Vanier: French-Speaking Bastion in Ontario

par Benali, Kenza and Parent, Jean-François

Riche écrin de style, 1987 (showing Beechwood Avenue in Vanier, Ottawa)

Vanier began as a small village east of the Rideau River. Its real period of growth started in the mid-nineteenth century when the lumber trade led to the development of the Ottawa area. Working-class French Canadians settled there, making it one of the largest French-speaking areas in what would become the capital of Canada. Vanier developed quickly in the 20th century and, increasingly, it identified itself as the city’s main French-speaking bastion. While it did experience a difficult period after the Second World War, Vanier developed a cultural reputation and became a powerful symbol of Franco-Ontarian culture. Today, thanks to its many efforts to protect and showcase its heritage, Vanier is an important historical centre for the French-speaking population of the capital, as well as the province of Ontario.

Article disponible en français : Vanier : bastion francophone en Ontario

Birth of a French-Canadian “City”

Old Vanier Fire Truck, Ottawa

The 1900s marked a turning point in the history of Vanier with the creation of the municipality we know today and the establishment of its permanent boundaries. Three separate communities amalgamated in 1909 to form the village of Eastview, home to the largest concentration of French-speaking residents in the capital. Elevated to town status in 1912, with 3,169 residents, Eastview soon experienced significant changes. New infrastructures were added, such as the first tram lines along Beechwood Avenue (beginning in 1921), the new Cummings Bridge (opened in 1922), and the first public bus lines (starting in 1923).

Mural of Georges P. Vanier, Vanier, Ottawa, painted in 2002

It was also during this period that the area developed the urban characteristics typical of a French-Canadian neighbourhood, namely, the dominance of religion and the division of the urban area into parishes, with churches serving as centres of the French-speaking community’s social life. While the area did have several English-speaking churches (Saint Margaret’s Anglican Church, 1887; Eastview United Church, 1913; Eastview Baptist Church, 1921), it was, nonetheless, dominated by numerous French-speaking religious institutions, which belonged to various congregations who contributed to the emergence of early French-language educational and health services. However, it was not until 1969 that the city was named Vanier. It was felt it would be appropriate for the city’s name to reflect the presence of its French-speaking residents, who represented two-thirds of its population at the time. For this reason, the name was changed from Eastview to Vanier, in honour of the first French-Canadian Governor General, Georges-Philéas Vanier.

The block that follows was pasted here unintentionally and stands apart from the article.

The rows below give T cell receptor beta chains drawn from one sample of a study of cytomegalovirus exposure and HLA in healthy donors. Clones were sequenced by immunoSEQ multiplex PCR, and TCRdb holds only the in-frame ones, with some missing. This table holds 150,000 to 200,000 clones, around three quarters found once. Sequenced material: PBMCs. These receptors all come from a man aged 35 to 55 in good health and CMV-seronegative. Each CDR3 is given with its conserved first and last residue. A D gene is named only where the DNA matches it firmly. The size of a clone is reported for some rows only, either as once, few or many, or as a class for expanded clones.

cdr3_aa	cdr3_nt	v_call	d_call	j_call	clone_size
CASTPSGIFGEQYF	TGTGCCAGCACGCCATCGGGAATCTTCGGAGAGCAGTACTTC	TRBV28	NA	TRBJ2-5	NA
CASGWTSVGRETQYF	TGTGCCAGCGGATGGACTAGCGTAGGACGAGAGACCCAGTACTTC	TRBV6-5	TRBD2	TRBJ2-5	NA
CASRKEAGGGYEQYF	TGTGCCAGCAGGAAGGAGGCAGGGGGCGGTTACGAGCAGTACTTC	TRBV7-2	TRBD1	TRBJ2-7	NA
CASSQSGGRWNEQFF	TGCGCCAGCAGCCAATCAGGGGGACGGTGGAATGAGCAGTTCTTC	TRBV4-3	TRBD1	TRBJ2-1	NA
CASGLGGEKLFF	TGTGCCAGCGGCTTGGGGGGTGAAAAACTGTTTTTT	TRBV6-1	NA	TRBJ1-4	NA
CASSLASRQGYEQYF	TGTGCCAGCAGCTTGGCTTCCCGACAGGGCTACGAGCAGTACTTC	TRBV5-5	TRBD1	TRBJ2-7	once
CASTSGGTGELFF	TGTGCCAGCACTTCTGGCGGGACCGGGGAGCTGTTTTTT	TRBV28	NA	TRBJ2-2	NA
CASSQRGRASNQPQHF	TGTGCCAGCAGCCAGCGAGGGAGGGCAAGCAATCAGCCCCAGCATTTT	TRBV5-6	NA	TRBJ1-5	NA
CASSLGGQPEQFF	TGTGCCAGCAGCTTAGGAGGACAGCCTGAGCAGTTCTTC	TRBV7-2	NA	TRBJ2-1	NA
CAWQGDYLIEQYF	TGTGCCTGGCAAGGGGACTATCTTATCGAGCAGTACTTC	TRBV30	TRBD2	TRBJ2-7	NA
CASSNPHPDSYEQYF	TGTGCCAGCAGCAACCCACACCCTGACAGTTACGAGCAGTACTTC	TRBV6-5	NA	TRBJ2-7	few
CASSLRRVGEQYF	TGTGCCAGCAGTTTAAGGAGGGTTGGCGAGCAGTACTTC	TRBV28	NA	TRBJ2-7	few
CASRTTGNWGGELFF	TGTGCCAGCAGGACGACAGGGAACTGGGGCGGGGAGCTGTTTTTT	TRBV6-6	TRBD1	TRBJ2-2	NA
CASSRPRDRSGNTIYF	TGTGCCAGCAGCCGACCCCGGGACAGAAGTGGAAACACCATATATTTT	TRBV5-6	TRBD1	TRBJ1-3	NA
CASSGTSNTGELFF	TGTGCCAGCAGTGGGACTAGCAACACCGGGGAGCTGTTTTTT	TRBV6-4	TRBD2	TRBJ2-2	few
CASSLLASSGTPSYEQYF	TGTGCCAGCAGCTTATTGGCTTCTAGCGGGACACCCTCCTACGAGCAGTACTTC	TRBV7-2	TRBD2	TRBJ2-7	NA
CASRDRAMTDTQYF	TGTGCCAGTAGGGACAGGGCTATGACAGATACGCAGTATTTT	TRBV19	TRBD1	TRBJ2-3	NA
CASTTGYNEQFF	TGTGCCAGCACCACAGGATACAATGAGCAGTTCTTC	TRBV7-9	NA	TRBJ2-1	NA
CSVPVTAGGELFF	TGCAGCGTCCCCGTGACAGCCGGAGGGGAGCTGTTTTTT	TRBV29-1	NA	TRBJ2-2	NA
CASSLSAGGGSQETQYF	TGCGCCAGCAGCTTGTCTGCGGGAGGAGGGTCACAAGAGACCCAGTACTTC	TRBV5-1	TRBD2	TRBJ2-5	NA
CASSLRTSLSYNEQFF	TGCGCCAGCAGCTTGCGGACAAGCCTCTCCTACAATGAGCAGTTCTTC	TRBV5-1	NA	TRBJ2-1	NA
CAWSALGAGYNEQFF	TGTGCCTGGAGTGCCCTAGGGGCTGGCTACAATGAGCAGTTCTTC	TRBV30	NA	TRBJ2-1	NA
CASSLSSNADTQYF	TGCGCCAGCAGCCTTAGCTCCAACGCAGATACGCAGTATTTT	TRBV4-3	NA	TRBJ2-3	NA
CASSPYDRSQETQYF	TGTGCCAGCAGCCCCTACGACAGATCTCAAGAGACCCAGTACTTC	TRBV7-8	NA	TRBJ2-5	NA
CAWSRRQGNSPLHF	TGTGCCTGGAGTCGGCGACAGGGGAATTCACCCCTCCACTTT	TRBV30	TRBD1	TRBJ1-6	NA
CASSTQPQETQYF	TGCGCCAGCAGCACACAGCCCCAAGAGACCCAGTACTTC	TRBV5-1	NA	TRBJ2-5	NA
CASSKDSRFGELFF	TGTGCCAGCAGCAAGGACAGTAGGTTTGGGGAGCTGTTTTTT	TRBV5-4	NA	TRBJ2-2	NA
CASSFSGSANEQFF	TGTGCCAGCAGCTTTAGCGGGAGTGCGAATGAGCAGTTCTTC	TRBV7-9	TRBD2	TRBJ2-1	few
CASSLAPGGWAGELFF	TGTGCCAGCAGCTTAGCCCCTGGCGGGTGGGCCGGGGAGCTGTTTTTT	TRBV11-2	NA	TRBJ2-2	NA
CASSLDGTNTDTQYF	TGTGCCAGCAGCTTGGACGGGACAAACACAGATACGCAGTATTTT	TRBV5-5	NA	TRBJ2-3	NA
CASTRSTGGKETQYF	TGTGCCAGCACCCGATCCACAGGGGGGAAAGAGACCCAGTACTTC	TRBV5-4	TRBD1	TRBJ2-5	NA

Early Institutions 

Montreal Road in Eastview (now Quartier Vanier, Ottawa), circa 1900

Vanier’s origins date back to the end of the 18th century. The Township of Gloucester, which included the area that would become Vanier, was surveyed for the first time in 1792. At the turn of the 19th century, it was mainly agricultural land, with a few residential properties belonging to colonists who had recently settled in the region, including Loyalists fleeing the American War of Independence. The construction of the Rideau Canal and the success of the timber trade in the following decades stimulated growth in Ottawa (then called Bytown), which attracted many workers, along with lower middle class families.

The first rudimentary wooden bridge connecting the future city of Vanier and the west bank of the Rideau Canal was built in 1836, later rebuilt in 1845, then replaced by the City of Ottawa in 1890. This link encouraged people to move from Ottawa’s Lowertown, mainly French-speaking at the time, to an area outside the city considered a good location for establishing a family. The Bytown-Prescott Railway that connected Eastern Ontario to Ottawa went through Vanier and provided employment for the city’s residents.

Mural of Locomotive 3426, Vanier, Ottawa, painted in 2003

The Ottawa, Montreal and Russell Consolidated Road Company began building Montreal Road (Chemin Montréal) in 1869. Numerous businesses soon located there and it became Vanier’s main street. Expansion in the lumber industry in the second half of the 19th century caused a new influx of people to the region, which was growing as an industrial area. Several urban communities formed east of the Rideau River, including the village of Janeville, a small, predominantly English-speaking community, and Clandeboye and Clarkstown, which were largely French-speaking. (Note 1)


The Contribution of Religious Communities

Building of the Daughters of Wisdom in Vanier, Ottawa

Several religious congregations played a leading role in the development of the French-speaking community in the Ottawa area. The first Catholic parish was Notre-Dame de Lourdes, founded by the Montfortian Fathers of the Company of Mary, who arrived in Janeville in 1887 (Note 2). They built their church in 1887 (destroyed by fire in 1973 and rebuilt in 1975), a scholasticate in 1901, and a novitiate shortly afterward. They assumed responsibility for pilgrimages in 1889 and, in 1908, they built a Lourdes grotto, a place of quiet reflection and a shrine to the Virgin Mary, in the Notre-Dame parish. In the same year, they opened Saint-Charles Church on Beechwood Avenue, and it became an important gathering place for the neighbourhood.

Upon their arrival in 1891, the Daughters of Wisdom (Filles de la Sagesse), the women’s order of the Company of Mary, devoted themselves to teaching. They had a prestigious boarding school and a novitiate built in 1904. Other congregations followed, beginning in the 1930s, among them: the Grey Nuns from Pembroke who began teaching at Assumption School in 1934; the Missionaries of Africa, the White Fathers, who built a huge scholasticate in 1938 in Richelieu Park; the Brothers of the Sacred Heart who took over Saint Charles School in 1935, Genest School in 1939, and Ducharme School in 1941; and lastly, the Sisters of Charity of Ottawa and the Sisters of the Holy Cross, two orders dedicated to teaching. These religious communities contributed in a concrete way to Francophone culture at a time when Ontario was marked by numerous battles to obtain the right to French-language education (Note 3).


Centre of Franco-Ontarian Militancy  

Nine founders of the secret society, the Commandeurs de l'Ordre de Jacques-Cartier, Ottawa, September 28,1952